I don't understand when it said organization like IANA 'assign' block of IP address to RIRs. I mean did they just write this block belong to this RIR, this other block belong to that RIR, etc... and RIRs like "Yeah, when we send packages to other RIR server, we won't send if its source IP (the IP that send this packages) not within our IP block assigned by IANA and we definitely won't break that law". Or IANA have RIRs connect to IANA's servers and won't send packages to other RIR if their packages not follow the rule and assigned block range.
There are a number of misunderstandings in your question:
Did they just write this block belong to this RIR, this other block belong to that RIR, etc...
That is all that the IANA does (at least in respect of IP blocks), it does not have servers or routers that manage transfer of data to or from said IP blocks.
and RIRs like "Yeah, when we send packages to other RIR server, we won't send if its source IP (the IP that send this packages) not within our IP block assigned by IANA and we definitely won't break that law". Or IANA have RIRs connect to IANA's servers and won't send packages to other RIR if their packages not follow the rule and assigned block range.
RIRs just sub-divide the blocks and hand them out, they also don't have equipment on those blocks. So the whole question is a complete fallacy, neither IANA nor the RIRs facilitate data transfer, and are not directly responsible for route publication.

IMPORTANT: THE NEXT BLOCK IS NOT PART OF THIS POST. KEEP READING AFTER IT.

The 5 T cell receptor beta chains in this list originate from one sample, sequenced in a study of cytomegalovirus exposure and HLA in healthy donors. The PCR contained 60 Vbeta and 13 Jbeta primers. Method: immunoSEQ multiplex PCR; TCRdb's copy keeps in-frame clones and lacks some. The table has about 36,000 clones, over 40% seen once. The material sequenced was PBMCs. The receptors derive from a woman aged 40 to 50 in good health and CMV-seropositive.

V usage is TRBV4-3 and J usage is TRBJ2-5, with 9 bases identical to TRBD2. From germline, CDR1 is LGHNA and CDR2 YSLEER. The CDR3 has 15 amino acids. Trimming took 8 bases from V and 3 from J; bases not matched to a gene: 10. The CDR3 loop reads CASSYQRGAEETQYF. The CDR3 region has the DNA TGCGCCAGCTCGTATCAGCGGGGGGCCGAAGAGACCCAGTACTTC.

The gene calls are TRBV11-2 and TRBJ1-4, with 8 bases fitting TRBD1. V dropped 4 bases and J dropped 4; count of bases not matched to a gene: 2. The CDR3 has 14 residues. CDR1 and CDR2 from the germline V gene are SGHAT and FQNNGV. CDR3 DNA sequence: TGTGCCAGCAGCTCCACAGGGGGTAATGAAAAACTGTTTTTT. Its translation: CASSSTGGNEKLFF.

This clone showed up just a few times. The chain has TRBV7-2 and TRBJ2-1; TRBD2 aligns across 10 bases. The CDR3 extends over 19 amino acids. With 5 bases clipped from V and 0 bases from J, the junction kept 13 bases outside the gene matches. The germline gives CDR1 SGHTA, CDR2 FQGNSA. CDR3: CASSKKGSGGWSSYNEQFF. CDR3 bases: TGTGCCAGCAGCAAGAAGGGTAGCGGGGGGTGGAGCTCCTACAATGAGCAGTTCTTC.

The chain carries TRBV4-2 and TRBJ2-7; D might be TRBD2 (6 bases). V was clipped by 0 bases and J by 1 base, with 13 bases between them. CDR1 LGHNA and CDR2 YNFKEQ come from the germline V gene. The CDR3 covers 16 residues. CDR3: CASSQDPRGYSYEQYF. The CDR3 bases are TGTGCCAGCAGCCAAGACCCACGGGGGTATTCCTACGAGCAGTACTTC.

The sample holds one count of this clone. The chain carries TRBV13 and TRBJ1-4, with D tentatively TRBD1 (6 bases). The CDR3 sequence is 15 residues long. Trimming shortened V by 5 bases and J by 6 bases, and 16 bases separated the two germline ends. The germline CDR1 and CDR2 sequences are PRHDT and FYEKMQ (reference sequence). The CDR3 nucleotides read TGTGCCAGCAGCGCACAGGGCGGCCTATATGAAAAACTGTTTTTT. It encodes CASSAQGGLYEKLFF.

By the way, the term is packets, not packages, when referring to data moving on an IP network.
But let us assume what you actually mean, is "what stops anyone attempting to publicize IP ranges that don't belong to them over BGP?" BGP being the mechanism widely used to pass routes between different autonomous networks (ASNs).
The answer is lies in turning the question on its head: what allows them to publish routes in the first place?
Routes to IP blocks are published over BGP from your border routers (the ones that connect to other networks). The routes need to be passed over existing BGP sessions, so you already need to have sessions with other routers. This will typically be paid-transit ISPs or free-peering networks.
For them to accept your routes, you will have contractual obligations that say what you can and cannot do. They will then set up their routers to accept a BGP session. The other network will typically have some kind of filtering in place (for example RPKI) to prevent route spoofing.
If the other network does not have filtering mechanisms in place, then there is nothing to stop anyone publicizing a route for anyone else's IP ranges. This is called BGP hijacking, and is something that has been done accidentally and maliciously in the past, and something which networks are trying to prevent.
The assignment means "you may use addresses from this block/prefix on the open Internet".
Your ISP may require you to provide proof of assignment before announcing the prefix. Then that block prefix is announced on the open Internet, informing the other routers where your packets should be routed to.
If you're peering yourself with your own ASN and BGP routers, there's no further checking and you can announce the prefix on your border gateways. Of course, there may be filtering by your peers, so they may or may not accept a prefix announced by you.
If there are conflicting announcements/routes, routing will break - and only then will the delegation chain be checked.
Source addresses aren't that commonly screened, but you won't be able to receive replies for packets sent with a spoofed/non-assigned source address.